Ahhh Michael Mann.. First off, I am a fan..have been for ages, so many good movies & fashion statements in your TV & film work ~ and “Blackhat” is not the massive fiasco that it could be but it’s hard to know where to begin analyzing it. First off there’s the screenplay by Morgan Davis Foehl, which alternates between dull, rushed and an utter disregard for reasonable logic at times.
But let’s not rush ahead of ourselves here with all that. Chris Hemsworth stars as “Nicholas Hathaway”, the world’s greatest computer hacker who also happens to look a lot like Thor (thankfully). Currently serving 15 years for cyber-crimes, he gets furloughed from jail at the behest of his old MIT roommate “Lien Chen” (Leehom Wang) who is now a big-time higher-up in the Chinese military. Chen is working with FBI agent “Carol Barrett” (Viola Davis) to track down a hacker who put the whammy on both an Asian nuclear reactor and the American commodities exchange using malware code created by Hathaway & Chen in their college days.
The pursuit of the villain takes our team — which includes Chen’s sister “Lien” (Wei Tang), who falls in love with Hathaway in one of the most random, chemistry-free onscreen romances in recent memory — to Los Angeles, Hong Kong, Malaysia and Indonesia, but in all this globe-trotting studio money can buy, it’s no substitute for things little things like oh..character development, suspense and motivation. Hathaway’s character concept is lacking, and he’s one of the film’s better-written roles, and it seems only Davis can make filet mignon out of the ground beef of this material, turning vague and clunky dialogue into gold with just one or two quick quips and a sardonic glance over her sunglasses.
The screenplay, mocks us at times, with the fact that we are not supposed to take notice the bad guys’ inability to hit with directly aimed bullets, key characters – aka “The Good Guys” -despite constant flutters of automatic weapons fire, or the fact that an FBI agent asks another a personal question based on a phone call to which he was not privy to, or one of my favourite aspects, the fact that blond, six-and-a-half-foot Hemsworth is supposed to blend in with the crowds in Asia like he’s not head & shoulders above them all..literally..and attracting no second glances whatsoever as he’s on the run in airports or sneaking into computer facilities or engaging in gun battles in the middle of crowded street festivals. Lastly, that a computer hack with huge mayhem & destruction imminently pending, within a matter of hours to be precise, but curiously so, the lead characters have time to fall completely in love and plan a future relationship and as cyber-hackers they just pick up guns that they immediately know how to use truly made me shake my head as in ‘okey dokey then’.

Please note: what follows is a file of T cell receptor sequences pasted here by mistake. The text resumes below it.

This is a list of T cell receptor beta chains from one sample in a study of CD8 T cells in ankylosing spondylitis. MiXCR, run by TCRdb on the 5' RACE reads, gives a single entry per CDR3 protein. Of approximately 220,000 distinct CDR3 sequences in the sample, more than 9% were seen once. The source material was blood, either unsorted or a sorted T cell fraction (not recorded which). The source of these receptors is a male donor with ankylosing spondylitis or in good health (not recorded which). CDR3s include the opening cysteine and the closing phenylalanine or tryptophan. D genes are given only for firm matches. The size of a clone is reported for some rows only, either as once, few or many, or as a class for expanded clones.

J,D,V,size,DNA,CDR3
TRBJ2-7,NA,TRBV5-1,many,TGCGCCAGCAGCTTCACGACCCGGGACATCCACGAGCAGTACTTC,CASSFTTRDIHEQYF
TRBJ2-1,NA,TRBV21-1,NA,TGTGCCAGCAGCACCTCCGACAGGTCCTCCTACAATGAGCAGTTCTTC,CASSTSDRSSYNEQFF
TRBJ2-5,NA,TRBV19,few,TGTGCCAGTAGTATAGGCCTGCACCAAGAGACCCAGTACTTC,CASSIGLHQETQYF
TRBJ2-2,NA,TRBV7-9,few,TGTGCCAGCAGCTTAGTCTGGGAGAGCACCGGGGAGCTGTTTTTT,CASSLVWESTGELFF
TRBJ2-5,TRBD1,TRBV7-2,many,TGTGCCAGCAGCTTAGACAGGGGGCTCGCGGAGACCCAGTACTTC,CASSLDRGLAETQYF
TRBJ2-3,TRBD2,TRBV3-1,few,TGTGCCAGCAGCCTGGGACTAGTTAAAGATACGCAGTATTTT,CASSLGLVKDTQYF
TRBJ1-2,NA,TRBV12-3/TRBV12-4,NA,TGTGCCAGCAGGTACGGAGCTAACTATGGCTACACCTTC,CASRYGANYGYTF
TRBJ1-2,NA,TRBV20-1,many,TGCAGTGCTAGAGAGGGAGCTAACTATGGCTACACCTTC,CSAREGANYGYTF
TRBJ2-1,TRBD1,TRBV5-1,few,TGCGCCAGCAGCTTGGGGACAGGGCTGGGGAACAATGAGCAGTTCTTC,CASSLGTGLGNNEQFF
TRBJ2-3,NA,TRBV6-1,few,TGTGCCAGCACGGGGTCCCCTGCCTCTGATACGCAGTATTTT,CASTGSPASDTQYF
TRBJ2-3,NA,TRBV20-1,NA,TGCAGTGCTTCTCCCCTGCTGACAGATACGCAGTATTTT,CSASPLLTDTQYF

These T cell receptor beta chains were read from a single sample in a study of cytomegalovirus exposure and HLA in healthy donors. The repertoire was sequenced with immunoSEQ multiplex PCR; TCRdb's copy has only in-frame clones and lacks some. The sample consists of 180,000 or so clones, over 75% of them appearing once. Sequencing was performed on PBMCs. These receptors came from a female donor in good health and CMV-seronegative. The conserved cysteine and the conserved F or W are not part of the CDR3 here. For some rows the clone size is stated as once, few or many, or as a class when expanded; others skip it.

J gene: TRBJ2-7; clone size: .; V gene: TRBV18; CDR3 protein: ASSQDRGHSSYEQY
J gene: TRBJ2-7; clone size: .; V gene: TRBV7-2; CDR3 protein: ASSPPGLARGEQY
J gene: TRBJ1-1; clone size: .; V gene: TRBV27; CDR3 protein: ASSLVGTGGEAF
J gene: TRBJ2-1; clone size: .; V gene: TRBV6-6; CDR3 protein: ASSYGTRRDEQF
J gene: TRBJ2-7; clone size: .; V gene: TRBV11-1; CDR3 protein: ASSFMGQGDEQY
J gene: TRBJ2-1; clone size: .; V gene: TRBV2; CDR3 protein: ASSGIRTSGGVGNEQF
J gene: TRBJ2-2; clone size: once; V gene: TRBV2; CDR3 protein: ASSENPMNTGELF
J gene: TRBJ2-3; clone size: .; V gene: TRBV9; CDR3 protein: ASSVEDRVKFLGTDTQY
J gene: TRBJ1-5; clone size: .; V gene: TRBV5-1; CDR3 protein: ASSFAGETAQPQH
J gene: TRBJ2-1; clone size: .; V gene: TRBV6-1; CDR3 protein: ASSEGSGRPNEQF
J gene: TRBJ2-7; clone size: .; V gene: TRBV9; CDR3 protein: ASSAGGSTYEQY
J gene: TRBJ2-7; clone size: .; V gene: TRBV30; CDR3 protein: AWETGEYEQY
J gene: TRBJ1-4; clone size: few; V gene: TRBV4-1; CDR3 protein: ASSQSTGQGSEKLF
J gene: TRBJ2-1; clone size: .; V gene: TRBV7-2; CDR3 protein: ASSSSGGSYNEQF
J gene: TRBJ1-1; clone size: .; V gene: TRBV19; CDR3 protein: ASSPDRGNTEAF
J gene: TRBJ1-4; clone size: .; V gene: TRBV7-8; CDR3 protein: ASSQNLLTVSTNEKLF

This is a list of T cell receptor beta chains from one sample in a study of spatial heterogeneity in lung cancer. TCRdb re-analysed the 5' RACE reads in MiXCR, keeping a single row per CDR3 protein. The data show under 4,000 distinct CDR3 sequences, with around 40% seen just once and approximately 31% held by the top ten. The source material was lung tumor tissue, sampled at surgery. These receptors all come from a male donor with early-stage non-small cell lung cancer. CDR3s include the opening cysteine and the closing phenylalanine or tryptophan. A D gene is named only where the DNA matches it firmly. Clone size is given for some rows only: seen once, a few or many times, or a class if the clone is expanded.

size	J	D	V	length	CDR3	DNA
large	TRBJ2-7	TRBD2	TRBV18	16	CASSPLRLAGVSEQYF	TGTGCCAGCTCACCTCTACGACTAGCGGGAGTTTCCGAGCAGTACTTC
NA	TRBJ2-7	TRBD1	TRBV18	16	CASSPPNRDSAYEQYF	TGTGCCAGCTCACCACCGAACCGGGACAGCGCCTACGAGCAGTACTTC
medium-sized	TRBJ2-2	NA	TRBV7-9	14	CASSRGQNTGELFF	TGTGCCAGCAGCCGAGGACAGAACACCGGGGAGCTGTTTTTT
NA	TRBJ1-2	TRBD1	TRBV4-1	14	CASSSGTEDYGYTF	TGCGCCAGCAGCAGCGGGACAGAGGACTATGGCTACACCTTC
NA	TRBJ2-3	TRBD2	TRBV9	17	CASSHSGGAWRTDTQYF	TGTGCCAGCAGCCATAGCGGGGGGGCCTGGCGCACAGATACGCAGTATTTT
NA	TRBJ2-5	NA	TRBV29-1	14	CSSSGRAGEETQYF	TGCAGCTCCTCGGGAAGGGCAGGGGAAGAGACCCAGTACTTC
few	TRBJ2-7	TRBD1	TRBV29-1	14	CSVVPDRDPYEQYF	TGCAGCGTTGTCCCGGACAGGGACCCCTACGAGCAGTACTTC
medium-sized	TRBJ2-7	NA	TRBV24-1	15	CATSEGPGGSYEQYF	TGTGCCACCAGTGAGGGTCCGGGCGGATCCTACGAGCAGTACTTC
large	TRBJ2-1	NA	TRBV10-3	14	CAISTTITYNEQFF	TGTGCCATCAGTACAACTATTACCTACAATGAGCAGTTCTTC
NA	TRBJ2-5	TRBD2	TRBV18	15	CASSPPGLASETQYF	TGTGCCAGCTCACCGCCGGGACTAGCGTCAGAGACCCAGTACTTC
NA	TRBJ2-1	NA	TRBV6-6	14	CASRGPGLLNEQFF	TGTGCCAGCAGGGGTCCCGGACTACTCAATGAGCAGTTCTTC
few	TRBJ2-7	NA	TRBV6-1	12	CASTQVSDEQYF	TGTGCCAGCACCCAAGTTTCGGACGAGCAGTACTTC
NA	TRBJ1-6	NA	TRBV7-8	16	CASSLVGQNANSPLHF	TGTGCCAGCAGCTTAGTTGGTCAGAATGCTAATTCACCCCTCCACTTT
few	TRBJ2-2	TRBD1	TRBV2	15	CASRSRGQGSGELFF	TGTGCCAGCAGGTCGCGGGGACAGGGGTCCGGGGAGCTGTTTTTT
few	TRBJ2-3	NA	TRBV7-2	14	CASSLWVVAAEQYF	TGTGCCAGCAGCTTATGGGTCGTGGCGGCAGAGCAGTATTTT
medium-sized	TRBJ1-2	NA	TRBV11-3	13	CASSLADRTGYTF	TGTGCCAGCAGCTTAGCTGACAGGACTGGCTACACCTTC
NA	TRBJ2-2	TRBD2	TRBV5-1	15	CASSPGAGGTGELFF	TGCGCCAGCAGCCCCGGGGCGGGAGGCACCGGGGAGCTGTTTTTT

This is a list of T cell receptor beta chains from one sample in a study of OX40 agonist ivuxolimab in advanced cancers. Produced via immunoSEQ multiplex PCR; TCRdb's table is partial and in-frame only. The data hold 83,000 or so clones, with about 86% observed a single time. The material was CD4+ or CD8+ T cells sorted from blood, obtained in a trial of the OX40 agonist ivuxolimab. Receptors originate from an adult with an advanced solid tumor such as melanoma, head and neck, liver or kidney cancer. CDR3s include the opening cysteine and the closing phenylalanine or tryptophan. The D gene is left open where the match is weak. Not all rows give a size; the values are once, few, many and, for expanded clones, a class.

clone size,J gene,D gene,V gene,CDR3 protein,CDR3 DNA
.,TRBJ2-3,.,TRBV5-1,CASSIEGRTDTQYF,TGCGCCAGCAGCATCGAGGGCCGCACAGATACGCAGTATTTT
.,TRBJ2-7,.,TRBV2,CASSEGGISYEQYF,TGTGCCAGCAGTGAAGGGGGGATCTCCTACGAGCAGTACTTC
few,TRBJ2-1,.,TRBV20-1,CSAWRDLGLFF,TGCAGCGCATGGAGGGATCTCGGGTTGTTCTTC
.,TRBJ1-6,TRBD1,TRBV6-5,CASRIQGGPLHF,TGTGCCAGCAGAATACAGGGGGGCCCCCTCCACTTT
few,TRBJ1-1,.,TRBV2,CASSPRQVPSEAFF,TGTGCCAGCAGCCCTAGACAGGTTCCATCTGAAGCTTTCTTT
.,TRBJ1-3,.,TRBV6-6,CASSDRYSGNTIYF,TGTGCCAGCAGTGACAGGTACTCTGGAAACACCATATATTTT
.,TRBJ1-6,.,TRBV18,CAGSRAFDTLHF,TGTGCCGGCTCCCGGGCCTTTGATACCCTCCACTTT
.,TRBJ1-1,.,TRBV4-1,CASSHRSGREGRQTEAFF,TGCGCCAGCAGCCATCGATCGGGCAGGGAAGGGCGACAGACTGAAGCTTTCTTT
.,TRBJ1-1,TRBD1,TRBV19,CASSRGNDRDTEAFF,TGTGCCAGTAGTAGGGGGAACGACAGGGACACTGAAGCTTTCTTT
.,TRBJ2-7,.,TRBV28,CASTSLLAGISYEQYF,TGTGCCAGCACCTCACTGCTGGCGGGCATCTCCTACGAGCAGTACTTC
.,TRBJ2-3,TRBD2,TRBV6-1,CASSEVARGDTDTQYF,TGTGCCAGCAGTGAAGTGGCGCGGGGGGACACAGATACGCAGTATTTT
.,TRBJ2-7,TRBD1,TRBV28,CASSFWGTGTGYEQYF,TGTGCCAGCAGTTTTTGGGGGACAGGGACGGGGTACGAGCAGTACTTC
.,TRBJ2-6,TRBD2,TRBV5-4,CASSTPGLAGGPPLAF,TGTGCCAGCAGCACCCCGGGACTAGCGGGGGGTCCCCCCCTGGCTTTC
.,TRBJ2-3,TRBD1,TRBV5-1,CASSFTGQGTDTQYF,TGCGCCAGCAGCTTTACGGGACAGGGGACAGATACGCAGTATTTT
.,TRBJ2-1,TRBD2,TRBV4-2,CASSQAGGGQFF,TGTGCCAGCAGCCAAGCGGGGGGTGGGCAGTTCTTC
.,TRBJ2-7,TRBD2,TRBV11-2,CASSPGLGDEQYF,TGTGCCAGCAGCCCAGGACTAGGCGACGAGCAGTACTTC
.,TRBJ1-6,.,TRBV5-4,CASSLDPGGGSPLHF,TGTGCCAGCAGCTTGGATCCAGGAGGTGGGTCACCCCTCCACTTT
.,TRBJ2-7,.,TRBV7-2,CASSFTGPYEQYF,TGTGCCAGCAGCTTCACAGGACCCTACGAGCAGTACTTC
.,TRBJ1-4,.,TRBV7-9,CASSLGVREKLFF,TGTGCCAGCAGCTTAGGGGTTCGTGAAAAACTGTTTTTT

But to best describe what truly underscores the problems with some of the filming, which oddly enough looks at it’s worst whenever there’s some type of light source on screen, whether it be a lamp or a car headlight or just the sun; so where does the big finale happen? Well…amongst hundreds of people carrying torches, but of course (insert facetious sarcasm here). Because not only is it weird and completely off base, but that these guys are carrying huge automatic weapons and no one out of all these thousands of people notice it. NONE! Come on now.
Given Sony’s recent ‘issues’ with hacking, the timing couldn’t be better for a movie about the vulnerability of international computer networks, but “Blackhat” isn’t that movie..though I’m not going to say it couldn’t be plausible, because despite what you might think, the actors are believable enough as their characters, it’s what the plot makes them do at times that isn’t. I’m thinking that pretty much no matter how you slice it, this is one hack-ity hacker pic that just hasn’t really cracked it’s own code of how to make a movie about computer espionage that doesn’t come down to scene after scene of people sitting at keyboards and making clicky-clack noises with their fingers. To his credit, Michael Mann does try to jazz things up with cool tracking shots through microchips (it’s like the express lane to Tron’s house) or even putting the camera inside a thumb-drive slot or under a keyboard that’s being typed upon, and though it has it’s entertaining moments for sure, in the end it’s to little avail in saving the film from some of the other things that make it a no go.
(See grading scale)